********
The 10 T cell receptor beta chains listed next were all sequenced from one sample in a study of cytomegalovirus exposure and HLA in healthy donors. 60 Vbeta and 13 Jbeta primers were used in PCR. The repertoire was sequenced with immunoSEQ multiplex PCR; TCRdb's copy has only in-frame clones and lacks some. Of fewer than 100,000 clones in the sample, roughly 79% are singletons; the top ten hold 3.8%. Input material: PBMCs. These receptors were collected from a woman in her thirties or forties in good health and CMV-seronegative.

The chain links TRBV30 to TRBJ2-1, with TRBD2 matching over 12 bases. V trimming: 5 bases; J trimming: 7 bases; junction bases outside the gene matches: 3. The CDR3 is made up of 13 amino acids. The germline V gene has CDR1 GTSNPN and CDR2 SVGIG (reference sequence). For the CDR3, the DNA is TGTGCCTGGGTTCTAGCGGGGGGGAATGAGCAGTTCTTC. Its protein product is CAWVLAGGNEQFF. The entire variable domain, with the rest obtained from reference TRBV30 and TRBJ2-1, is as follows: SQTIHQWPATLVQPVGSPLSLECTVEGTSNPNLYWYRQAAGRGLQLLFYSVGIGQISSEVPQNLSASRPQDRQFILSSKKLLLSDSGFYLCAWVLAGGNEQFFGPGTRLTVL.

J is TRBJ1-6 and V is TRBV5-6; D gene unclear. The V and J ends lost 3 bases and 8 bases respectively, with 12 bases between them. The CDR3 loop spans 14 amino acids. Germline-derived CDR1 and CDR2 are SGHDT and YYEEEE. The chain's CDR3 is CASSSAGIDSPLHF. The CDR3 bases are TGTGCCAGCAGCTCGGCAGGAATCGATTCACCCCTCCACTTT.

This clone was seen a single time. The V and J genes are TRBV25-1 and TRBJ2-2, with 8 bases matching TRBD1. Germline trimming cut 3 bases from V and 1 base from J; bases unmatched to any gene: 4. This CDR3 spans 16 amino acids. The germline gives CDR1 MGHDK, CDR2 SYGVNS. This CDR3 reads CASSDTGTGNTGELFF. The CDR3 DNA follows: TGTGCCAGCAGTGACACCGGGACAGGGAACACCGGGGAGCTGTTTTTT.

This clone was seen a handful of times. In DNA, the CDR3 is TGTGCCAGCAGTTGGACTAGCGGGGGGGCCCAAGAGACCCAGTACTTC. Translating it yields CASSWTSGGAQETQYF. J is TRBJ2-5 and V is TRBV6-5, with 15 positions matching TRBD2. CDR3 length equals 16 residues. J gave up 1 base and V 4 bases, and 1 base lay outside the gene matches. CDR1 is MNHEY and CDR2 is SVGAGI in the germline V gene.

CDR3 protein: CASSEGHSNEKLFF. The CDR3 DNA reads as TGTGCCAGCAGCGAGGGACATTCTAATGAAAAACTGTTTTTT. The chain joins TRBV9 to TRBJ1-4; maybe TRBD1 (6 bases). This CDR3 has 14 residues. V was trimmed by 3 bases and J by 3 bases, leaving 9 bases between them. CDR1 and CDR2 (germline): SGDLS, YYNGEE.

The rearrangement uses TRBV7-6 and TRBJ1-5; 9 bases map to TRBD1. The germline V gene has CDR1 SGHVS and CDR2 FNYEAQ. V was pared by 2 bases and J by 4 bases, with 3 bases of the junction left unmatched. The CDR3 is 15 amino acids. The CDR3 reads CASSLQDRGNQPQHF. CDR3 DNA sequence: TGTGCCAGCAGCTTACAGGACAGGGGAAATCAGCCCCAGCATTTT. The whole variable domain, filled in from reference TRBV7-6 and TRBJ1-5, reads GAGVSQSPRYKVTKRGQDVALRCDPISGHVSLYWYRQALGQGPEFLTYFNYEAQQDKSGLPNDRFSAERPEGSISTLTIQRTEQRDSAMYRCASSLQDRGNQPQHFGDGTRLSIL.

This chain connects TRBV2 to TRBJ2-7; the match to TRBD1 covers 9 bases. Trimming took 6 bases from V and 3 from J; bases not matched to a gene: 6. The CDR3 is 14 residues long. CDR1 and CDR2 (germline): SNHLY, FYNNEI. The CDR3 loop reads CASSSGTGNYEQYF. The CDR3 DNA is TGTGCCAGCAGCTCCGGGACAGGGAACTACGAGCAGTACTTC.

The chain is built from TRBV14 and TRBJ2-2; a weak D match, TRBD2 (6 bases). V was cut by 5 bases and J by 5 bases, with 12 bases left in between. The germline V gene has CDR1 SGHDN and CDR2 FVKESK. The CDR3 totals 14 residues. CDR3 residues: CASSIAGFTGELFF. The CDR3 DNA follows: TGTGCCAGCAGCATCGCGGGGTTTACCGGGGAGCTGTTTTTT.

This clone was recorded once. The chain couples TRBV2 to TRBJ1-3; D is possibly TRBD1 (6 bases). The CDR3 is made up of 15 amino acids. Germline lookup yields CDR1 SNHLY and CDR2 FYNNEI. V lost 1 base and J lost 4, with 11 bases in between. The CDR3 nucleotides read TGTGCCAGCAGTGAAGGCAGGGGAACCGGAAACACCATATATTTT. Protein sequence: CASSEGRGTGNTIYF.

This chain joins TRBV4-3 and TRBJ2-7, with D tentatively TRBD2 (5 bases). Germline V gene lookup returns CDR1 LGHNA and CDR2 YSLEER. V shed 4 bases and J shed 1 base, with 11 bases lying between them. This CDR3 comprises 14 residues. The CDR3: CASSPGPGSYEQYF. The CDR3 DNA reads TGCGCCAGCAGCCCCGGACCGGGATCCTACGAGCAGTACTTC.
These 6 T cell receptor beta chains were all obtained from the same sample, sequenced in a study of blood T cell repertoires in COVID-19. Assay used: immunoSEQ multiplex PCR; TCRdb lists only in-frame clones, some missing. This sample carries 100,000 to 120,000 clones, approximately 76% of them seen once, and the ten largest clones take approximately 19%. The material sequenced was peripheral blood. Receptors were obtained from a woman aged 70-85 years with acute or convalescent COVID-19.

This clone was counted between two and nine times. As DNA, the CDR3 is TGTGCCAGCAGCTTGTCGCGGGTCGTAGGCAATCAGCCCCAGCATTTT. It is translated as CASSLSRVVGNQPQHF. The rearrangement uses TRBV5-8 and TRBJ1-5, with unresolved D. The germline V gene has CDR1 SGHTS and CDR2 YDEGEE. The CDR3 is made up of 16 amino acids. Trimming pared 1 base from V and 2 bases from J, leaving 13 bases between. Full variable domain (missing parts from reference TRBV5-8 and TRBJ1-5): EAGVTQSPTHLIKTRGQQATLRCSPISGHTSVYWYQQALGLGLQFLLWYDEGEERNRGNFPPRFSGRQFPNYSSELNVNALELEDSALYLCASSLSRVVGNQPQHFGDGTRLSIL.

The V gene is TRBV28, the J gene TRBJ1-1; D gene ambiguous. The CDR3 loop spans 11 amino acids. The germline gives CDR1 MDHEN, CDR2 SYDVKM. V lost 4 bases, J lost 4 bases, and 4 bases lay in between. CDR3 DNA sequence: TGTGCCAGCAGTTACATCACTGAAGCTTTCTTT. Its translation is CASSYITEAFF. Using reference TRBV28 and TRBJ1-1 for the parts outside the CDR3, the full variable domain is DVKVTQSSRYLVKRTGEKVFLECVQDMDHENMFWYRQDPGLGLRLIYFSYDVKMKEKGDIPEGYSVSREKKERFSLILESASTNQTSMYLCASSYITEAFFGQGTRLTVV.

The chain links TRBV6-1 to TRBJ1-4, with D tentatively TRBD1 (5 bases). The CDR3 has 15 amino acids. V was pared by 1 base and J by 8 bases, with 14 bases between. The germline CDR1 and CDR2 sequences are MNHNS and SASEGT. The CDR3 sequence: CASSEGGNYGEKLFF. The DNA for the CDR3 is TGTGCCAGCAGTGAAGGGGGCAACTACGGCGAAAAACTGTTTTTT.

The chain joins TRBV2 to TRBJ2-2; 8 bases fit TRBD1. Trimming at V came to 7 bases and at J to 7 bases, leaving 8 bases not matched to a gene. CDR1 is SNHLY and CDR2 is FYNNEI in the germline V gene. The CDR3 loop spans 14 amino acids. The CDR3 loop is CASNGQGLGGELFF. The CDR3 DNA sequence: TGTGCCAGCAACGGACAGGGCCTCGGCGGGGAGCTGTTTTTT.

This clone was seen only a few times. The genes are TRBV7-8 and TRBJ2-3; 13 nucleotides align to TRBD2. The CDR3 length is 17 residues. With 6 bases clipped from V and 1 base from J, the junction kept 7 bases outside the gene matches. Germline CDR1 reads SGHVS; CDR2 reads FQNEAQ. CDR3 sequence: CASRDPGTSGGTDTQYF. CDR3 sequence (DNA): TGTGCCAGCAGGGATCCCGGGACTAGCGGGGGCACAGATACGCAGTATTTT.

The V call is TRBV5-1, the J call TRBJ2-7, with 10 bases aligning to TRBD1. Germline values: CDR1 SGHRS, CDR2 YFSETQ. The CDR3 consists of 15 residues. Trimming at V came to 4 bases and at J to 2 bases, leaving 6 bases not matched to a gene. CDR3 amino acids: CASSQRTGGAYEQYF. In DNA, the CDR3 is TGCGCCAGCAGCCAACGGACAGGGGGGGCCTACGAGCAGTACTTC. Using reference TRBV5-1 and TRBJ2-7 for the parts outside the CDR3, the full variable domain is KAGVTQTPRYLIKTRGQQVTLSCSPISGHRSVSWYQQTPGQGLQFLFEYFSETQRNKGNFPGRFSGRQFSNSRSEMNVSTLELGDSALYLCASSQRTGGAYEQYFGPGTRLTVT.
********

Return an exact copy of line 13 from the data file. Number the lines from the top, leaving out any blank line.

This clone was counted between two and nine times. As DNA, the CDR3 is TGTGCCAGCAGCTTGTCGCGGGTCGTAGGCAATCAGCCCCAGCATTTT. It is translated as CASSLSRVVGNQPQHF. The rearrangement uses TRBV5-8 and TRBJ1-5, with unresolved D. The germline V gene has CDR1 SGHTS and CDR2 YDEGEE. The CDR3 is made up of 16 amino acids. Trimming pared 1 base from V and 2 bases from J, leaving 13 bases between. Full variable domain (missing parts from reference TRBV5-8 and TRBJ1-5): EAGVTQSPTHLIKTRGQQATLRCSPISGHTSVYWYQQALGLGLQFLLWYDEGEERNRGNFPPRFSGRQFPNYSSELNVNALELEDSALYLCASSLSRVVGNQPQHFGDGTRLSIL.